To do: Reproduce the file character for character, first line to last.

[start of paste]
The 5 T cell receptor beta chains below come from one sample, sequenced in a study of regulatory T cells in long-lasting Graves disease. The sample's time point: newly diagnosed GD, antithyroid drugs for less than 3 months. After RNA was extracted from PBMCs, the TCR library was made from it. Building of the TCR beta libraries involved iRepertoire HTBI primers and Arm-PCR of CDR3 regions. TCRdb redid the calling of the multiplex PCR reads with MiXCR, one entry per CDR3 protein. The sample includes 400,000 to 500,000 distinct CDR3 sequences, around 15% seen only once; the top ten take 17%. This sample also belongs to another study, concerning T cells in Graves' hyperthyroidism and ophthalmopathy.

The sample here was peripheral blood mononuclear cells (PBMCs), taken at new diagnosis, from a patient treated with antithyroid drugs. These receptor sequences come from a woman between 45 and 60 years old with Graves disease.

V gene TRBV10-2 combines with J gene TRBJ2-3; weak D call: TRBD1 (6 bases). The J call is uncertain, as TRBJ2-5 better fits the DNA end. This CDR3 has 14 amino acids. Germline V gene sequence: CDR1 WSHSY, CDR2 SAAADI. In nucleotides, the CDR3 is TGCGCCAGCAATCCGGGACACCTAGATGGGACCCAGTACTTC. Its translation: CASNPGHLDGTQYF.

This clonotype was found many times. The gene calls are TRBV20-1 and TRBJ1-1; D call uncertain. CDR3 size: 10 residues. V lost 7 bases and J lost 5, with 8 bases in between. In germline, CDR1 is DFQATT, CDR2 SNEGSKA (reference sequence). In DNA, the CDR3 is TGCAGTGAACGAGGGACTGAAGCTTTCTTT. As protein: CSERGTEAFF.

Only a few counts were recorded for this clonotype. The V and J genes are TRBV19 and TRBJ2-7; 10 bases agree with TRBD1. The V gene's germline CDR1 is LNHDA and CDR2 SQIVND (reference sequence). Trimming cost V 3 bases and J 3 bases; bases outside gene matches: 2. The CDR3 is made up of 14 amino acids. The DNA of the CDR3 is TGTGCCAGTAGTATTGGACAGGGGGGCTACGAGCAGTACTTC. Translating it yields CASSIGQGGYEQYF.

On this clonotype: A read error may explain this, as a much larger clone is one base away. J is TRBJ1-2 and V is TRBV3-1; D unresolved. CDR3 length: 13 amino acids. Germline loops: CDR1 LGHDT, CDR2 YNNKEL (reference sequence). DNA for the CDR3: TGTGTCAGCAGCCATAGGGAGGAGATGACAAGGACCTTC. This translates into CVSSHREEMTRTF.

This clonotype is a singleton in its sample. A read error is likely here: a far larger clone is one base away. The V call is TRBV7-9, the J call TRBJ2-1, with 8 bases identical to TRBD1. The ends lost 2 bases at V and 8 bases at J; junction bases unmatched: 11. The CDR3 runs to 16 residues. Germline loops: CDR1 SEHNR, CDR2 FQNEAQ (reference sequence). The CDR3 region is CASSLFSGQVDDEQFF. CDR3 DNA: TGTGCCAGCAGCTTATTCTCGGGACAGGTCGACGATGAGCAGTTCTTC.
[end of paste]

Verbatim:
The 5 T cell receptor beta chains below come from one sample, sequenced in a study of regulatory T cells in long-lasting Graves disease. The sample's time point: newly diagnosed GD, antithyroid drugs for less than 3 months. After RNA was extracted from PBMCs, the TCR library was made from it. Building of the TCR beta libraries involved iRepertoire HTBI primers and Arm-PCR of CDR3 regions. TCRdb redid the calling of the multiplex PCR reads with MiXCR, one entry per CDR3 protein. The sample includes 400,000 to 500,000 distinct CDR3 sequences, around 15% seen only once; the top ten take 17%. This sample also belongs to another study, concerning T cells in Graves' hyperthyroidism and ophthalmopathy.

The sample here was peripheral blood mononuclear cells (PBMCs), taken at new diagnosis, from a patient treated with antithyroid drugs. These receptor sequences come from a woman between 45 and 60 years old with Graves disease.

V gene TRBV10-2 combines with J gene TRBJ2-3; weak D call: TRBD1 (6 bases). The J call is uncertain, as TRBJ2-5 better fits the DNA end. This CDR3 has 14 amino acids. Germline V gene sequence: CDR1 WSHSY, CDR2 SAAADI. In nucleotides, the CDR3 is TGCGCCAGCAATCCGGGACACCTAGATGGGACCCAGTACTTC. Its translation: CASNPGHLDGTQYF.

This clonotype was found many times. The gene calls are TRBV20-1 and TRBJ1-1; D call uncertain. CDR3 size: 10 residues. V lost 7 bases and J lost 5, with 8 bases in between. In germline, CDR1 is DFQATT, CDR2 SNEGSKA (reference sequence). In DNA, the CDR3 is TGCAGTGAACGAGGGACTGAAGCTTTCTTT. As protein: CSERGTEAFF.

Only a few counts were recorded for this clonotype. The V and J genes are TRBV19 and TRBJ2-7; 10 bases agree with TRBD1. The V gene's germline CDR1 is LNHDA and CDR2 SQIVND (reference sequence). Trimming cost V 3 bases and J 3 bases; bases outside gene matches: 2. The CDR3 is made up of 14 amino acids. The DNA of the CDR3 is TGTGCCAGTAGTATTGGACAGGGGGGCTACGAGCAGTACTTC. Translating it yields CASSIGQGGYEQYF.

On this clonotype: A read error may explain this, as a much larger clone is one base away. J is TRBJ1-2 and V is TRBV3-1; D unresolved. CDR3 length: 13 amino acids. Germline loops: CDR1 LGHDT, CDR2 YNNKEL (reference sequence). DNA for the CDR3: TGTGTCAGCAGCCATAGGGAGGAGATGACAAGGACCTTC. This translates into CVSSHREEMTRTF.

This clonotype is a singleton in its sample. A read error is likely here: a far larger clone is one base away. The V call is TRBV7-9, the J call TRBJ2-1, with 8 bases identical to TRBD1. The ends lost 2 bases at V and 8 bases at J; junction bases unmatched: 11. The CDR3 runs to 16 residues. Germline loops: CDR1 SEHNR, CDR2 FQNEAQ (reference sequence). The CDR3 region is CASSLFSGQVDDEQFF. CDR3 DNA: TGTGCCAGCAGCTTATTCTCGGGACAGGTCGACGATGAGCAGTTCTTC.